When you step onto campus, you’ll discover Villanova’s many unique traditions. Some you may find are as old as the University itself and others are much more recent—but they all play an important role in the life of Villanova students. The University Archives is taking a look back at long forgotten traditions that have shaped the Villanova community. One of which is the Owl Hop, a popular Villanova dance between the 1920-50s.
In 1919, Owl Hop started as a dance hosted by the Phi Kappa Pi fraternity, which was the Engineering fraternity at the time. In the 1920s, it became a more annual event where the dance was held on the night of a Temple vs Villanova football game held in the late Fall. Although Temple “Owls” and the name of the dance were synonymous, the “Owl” originated from the engineering department having an “Owl” as a mascot and its believed the dance started before Villanova and Temple met on the football field.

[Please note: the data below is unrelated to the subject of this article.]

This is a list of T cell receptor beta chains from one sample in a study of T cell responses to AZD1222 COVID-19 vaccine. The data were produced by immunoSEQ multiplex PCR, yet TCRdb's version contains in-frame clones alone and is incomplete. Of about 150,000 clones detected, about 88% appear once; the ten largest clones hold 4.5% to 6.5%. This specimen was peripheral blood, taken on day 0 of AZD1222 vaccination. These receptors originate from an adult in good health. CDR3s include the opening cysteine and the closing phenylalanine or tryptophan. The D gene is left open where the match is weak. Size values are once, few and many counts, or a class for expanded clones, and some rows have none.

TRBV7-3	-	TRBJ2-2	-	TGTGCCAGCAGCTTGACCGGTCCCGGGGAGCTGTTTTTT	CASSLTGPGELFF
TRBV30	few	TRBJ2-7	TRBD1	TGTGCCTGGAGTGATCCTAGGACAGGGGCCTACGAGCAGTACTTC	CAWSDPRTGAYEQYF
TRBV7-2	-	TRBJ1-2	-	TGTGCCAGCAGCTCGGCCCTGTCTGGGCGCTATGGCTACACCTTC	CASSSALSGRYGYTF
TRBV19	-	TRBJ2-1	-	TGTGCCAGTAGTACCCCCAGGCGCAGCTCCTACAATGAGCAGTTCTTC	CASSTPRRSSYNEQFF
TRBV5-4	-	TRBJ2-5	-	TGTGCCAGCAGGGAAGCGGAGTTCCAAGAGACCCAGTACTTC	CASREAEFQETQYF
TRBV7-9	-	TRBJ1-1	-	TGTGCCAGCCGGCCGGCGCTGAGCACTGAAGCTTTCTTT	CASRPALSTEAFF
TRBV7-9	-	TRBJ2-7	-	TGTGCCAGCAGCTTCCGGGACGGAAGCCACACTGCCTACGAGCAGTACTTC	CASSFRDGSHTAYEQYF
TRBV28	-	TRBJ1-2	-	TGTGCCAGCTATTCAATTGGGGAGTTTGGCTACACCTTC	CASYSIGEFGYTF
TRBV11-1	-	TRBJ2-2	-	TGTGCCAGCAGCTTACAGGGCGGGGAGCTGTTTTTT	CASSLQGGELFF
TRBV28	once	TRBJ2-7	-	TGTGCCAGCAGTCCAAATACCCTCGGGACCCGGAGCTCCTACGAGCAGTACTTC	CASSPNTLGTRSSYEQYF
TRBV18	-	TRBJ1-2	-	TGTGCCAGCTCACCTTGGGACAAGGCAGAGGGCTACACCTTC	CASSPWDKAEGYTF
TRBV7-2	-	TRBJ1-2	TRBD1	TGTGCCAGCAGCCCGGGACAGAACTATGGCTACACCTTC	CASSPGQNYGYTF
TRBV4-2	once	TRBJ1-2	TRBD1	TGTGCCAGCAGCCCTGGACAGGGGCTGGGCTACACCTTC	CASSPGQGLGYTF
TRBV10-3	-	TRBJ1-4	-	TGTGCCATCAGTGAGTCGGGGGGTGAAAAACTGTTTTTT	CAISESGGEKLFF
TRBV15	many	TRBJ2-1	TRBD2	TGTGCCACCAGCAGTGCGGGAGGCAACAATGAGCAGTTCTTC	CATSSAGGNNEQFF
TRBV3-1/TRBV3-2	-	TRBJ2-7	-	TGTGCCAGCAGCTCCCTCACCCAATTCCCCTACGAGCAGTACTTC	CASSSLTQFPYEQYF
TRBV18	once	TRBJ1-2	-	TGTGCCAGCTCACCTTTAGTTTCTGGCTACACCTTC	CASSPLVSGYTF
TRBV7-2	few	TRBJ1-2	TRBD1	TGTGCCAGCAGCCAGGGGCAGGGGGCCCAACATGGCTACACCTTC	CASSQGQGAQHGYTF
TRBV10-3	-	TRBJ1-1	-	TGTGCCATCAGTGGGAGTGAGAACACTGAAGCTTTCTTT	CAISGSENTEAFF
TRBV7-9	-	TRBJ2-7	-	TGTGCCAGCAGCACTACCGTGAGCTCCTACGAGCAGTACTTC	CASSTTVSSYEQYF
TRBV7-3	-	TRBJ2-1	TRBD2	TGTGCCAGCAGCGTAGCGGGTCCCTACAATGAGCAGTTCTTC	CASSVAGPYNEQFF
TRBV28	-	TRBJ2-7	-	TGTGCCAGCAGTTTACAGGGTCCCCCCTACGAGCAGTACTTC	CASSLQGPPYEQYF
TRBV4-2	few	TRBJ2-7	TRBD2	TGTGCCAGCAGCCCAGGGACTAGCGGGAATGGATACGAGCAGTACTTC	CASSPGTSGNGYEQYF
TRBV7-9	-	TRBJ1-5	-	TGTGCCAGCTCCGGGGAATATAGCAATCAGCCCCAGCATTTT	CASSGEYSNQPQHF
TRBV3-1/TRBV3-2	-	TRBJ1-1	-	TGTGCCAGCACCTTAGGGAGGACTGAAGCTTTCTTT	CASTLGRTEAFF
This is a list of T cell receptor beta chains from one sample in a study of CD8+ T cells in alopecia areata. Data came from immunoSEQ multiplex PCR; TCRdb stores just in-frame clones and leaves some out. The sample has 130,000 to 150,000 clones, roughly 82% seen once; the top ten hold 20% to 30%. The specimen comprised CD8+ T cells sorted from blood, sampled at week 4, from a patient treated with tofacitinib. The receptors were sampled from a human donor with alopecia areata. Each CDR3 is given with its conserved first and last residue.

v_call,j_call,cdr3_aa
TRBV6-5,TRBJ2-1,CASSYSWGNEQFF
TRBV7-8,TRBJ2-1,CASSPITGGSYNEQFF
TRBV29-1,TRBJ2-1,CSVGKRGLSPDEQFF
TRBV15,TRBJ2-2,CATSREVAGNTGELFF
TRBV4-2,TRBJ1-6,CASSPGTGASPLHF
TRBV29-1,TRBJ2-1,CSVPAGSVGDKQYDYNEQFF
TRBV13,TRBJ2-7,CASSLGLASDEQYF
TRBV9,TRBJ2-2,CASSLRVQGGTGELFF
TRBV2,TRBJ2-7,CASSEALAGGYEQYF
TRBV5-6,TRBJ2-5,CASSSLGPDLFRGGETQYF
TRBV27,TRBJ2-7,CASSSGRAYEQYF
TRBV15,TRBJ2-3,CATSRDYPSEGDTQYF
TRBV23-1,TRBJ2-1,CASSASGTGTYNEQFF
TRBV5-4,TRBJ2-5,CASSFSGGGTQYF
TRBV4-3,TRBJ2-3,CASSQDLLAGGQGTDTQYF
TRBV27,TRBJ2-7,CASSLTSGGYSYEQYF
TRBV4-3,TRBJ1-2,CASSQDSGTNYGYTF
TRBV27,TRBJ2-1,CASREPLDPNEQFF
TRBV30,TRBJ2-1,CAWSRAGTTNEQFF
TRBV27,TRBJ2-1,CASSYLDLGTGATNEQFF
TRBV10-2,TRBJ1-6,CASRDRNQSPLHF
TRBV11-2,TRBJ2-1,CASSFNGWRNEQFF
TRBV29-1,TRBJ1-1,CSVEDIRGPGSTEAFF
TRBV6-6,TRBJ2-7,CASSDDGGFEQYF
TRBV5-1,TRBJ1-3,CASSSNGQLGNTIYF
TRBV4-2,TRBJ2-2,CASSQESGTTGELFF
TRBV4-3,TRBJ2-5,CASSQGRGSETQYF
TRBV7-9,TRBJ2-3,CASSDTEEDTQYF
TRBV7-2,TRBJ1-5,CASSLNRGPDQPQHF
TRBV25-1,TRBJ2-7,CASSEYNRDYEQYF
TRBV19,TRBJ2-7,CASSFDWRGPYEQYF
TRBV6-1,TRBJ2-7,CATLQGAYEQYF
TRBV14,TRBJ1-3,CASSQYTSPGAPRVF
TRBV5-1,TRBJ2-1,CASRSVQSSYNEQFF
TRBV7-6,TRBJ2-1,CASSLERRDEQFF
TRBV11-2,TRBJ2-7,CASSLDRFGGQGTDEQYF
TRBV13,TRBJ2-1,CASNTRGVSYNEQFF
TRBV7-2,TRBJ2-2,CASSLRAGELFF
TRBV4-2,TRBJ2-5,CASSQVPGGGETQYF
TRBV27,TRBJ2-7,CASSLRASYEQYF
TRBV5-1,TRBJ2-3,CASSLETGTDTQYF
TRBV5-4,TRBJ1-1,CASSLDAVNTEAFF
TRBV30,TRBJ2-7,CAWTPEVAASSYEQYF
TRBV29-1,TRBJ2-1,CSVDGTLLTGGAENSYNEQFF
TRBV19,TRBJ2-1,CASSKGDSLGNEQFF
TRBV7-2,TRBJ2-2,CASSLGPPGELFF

As the years progressed the football connection faded away and the dance was held Spring semester as a reprieve from midterms. Throughout the 1930s Phi Kappa Pi tried to distance themselves from the owl connotations to Temple with sometimes calling the dance the Engineer Hop. Though the name change did not quite stick for long and quickly returned as the Owl Hop.
The dance was such a popular social event with attendance records reaching 700 couples. While the dance paused during WWII, the Owl Hop resumed until 1958, when the dance discontinued for inter-fraternity dances instead.
For more information about the Owl Hop and other Villanova traditions, you can visit the Distinctive Collections Digital Library and/or contact the University Archives (firstname.lastname@example.org).
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